Je suis un nouvel arrivant et je n’avais aucune idée, à ce moment-là, comment réagir. Je ne savais pas si vous auriez l’appui du reste des gens chez le restaurant ou pas. Mon instinct était juste de protéger ma fille de vous. Ma petite fille qui se protégeait derrière moi, intimidée par une madame qui partait en colère pour quelque chose qu’elle ne comprenait pas.
Et pourquoi ?
Je vous demande, madame, c’est à quoi exactement que vous vous attendiez ? Je comprends que vous considérez votre langue importante. En général, j’appuie l’idée que tout le monde doit être capable de se communiquer en français au Québec. Je pense que c’est absolument juste que personne ne vous demande de parler l’anglais ou d’autre langue, quelle qu’elle soit. Vous êtes au Québec et le français devrait être suffisant pour y vivre. Je suis d’accord avec tout ça.
Mais si ma fille veut parler à son papa en sa langue maternelle, qu’est-ce que vous avez à voir avec ça ? Essayez de vous mettre dans notre place. Essayez de vous imaginer à un autre pays. Est-ce que vous arrêtiez de parler français avec vos enfants ou votre conjoint ? Soyez honnête.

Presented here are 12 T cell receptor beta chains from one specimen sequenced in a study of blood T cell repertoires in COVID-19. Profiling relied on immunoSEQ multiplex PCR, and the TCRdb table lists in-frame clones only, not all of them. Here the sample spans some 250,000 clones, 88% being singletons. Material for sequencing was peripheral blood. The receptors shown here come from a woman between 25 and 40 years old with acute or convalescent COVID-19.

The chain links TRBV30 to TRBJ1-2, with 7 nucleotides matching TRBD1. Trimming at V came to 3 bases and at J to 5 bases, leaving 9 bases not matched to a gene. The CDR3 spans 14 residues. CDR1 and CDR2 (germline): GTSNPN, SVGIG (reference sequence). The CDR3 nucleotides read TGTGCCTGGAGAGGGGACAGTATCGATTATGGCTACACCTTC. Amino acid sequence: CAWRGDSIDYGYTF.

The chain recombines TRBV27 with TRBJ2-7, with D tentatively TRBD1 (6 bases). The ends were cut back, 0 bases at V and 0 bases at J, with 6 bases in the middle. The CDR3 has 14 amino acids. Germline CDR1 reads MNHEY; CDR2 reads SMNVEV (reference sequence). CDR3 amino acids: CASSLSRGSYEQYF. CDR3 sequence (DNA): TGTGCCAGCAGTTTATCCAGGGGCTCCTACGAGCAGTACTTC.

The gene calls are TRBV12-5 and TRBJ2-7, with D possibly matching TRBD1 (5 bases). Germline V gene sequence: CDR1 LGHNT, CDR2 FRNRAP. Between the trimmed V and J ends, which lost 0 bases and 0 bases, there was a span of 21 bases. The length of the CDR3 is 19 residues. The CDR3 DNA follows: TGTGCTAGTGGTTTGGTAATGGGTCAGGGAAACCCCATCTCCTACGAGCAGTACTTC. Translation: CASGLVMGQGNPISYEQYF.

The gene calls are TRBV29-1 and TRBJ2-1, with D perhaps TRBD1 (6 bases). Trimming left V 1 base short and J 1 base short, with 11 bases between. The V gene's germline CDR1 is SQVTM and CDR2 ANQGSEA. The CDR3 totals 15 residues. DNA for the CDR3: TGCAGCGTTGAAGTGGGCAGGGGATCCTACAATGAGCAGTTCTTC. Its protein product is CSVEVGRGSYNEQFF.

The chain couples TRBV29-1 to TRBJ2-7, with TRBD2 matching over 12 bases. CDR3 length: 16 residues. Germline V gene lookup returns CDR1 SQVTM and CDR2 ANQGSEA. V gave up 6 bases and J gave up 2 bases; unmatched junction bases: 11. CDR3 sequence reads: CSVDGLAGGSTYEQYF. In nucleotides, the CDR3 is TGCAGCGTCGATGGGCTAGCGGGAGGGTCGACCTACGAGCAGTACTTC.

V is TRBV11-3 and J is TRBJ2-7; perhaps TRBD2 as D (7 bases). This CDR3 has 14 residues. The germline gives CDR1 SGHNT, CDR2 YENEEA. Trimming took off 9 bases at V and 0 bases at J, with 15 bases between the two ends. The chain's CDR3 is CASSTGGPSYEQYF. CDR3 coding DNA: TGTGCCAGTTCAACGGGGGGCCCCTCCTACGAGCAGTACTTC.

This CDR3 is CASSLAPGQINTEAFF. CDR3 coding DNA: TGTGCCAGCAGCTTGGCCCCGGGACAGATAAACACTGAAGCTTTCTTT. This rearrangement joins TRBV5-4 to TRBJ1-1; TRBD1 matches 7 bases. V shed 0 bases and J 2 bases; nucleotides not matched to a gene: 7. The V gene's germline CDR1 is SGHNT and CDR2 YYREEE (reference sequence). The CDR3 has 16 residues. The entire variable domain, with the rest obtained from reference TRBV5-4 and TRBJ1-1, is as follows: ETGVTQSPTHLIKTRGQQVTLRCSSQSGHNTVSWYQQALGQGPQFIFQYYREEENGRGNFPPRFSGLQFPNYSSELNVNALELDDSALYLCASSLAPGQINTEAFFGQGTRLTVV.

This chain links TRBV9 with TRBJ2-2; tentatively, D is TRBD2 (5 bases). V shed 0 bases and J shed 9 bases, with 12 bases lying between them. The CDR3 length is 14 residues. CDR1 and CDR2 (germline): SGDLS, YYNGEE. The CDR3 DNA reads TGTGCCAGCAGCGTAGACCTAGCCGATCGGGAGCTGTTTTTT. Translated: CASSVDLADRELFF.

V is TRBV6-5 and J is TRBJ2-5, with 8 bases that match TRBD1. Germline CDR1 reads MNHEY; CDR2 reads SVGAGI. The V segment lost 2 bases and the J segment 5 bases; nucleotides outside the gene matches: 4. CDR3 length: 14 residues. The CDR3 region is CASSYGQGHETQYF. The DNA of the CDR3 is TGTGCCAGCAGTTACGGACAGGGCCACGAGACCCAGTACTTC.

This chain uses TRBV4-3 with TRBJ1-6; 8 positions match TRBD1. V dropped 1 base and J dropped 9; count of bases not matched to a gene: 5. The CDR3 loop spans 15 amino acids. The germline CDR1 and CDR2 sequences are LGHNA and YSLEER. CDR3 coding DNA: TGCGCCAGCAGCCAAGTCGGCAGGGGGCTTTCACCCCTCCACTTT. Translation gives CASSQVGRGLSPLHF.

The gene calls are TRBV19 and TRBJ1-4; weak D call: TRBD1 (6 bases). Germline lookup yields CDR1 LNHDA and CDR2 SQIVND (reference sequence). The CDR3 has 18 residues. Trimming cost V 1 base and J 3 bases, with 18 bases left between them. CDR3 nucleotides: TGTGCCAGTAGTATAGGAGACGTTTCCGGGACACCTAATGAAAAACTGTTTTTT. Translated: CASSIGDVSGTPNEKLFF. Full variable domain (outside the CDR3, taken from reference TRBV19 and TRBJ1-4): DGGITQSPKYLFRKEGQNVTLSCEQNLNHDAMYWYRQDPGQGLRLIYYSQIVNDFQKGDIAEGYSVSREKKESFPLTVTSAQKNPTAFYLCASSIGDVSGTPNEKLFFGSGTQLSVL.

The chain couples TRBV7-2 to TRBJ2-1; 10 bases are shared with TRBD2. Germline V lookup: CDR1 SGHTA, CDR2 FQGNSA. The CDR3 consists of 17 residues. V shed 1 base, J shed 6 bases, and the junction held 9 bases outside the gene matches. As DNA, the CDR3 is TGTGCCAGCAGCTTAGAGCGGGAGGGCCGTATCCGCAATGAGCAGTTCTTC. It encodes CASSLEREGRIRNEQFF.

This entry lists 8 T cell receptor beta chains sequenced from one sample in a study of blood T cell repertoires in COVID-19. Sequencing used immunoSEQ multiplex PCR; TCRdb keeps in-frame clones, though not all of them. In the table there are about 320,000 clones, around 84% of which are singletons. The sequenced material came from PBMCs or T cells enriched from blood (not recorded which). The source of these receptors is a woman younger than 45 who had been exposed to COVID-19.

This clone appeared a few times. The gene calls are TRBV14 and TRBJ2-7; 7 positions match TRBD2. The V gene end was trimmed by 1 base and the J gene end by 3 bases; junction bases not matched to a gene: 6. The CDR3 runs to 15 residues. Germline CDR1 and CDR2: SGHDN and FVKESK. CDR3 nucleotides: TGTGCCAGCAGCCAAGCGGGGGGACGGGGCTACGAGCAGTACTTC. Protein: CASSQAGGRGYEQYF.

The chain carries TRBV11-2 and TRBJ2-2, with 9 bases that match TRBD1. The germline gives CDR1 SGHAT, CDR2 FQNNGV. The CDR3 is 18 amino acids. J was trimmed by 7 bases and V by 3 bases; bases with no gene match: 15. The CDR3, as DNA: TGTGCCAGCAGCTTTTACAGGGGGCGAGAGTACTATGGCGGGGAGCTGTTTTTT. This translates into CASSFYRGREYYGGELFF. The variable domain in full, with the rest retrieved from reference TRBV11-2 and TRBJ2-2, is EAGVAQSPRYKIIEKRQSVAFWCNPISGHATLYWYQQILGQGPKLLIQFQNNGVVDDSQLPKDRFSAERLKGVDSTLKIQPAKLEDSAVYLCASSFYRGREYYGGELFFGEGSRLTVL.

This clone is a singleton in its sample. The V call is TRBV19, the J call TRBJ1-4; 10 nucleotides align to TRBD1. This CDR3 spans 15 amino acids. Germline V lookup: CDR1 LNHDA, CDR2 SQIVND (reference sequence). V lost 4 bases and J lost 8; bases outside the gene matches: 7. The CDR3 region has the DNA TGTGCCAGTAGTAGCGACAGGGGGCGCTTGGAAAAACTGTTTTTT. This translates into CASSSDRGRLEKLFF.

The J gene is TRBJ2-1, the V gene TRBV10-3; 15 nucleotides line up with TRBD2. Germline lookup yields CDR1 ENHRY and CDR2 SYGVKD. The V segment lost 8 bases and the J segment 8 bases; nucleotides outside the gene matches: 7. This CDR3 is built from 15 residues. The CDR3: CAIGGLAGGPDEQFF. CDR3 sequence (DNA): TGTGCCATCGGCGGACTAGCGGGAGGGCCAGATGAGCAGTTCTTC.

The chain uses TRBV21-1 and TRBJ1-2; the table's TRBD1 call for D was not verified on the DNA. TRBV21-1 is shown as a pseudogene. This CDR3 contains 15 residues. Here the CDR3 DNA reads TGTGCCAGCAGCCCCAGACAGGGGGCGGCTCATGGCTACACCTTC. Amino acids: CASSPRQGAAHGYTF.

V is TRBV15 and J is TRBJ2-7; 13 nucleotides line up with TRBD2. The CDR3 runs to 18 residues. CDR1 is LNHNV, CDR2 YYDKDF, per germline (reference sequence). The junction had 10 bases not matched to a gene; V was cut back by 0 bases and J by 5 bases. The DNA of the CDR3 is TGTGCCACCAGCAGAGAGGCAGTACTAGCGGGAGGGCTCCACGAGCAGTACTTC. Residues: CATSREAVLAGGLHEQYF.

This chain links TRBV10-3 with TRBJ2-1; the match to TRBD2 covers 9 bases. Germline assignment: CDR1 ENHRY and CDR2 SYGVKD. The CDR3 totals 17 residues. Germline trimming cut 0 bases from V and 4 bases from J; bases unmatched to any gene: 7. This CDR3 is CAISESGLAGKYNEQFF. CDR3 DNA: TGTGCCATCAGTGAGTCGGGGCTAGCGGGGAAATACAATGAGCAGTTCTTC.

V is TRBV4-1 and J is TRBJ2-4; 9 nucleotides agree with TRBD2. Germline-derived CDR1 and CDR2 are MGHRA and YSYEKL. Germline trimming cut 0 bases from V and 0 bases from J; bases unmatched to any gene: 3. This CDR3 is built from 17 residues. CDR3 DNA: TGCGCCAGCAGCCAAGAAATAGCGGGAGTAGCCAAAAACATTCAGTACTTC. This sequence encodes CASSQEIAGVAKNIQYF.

Je ne sais vraiment pas ce que vous pensiez à réussir, madame, mais ce que vous avez réussi à faire c’est de me faire repenser le Québec et les québécois. Vous m’avez fait me demander si les québécois sont tous des colons. C’est ce que vous avez réussi, madame.
Mais même là, vous avez échoué.
Lorsque vous êtes partie, des gens chez le resto sont venus s’excuser de vous. Une femme a donné à ma fille des crayons et une feuille de papier pour qu’elle puisse dessiner afin d’arrêter de pleurer.
J’ai donc conclu que non, vous ne représentez pas le Québec. La plupart des québécois avec qui j’ai eu le plaisir d’interagir m’ont traité avec respect. La plupart des québécois avec qui j’en ai parlé m’ont dit la même chose : vous, et ceux comme vous, avez perdu la guerre. Vous êtes une relique d’un passé honteux de cette belle province. Vous représentez le passé.
Years ago, I was part of a project that went completely off the rails. A little context: we were a services company and we had local offices in cities all over the country. My team provided 2nd-level support which means we often had the PMs call us from those via an annoying Nextel radio.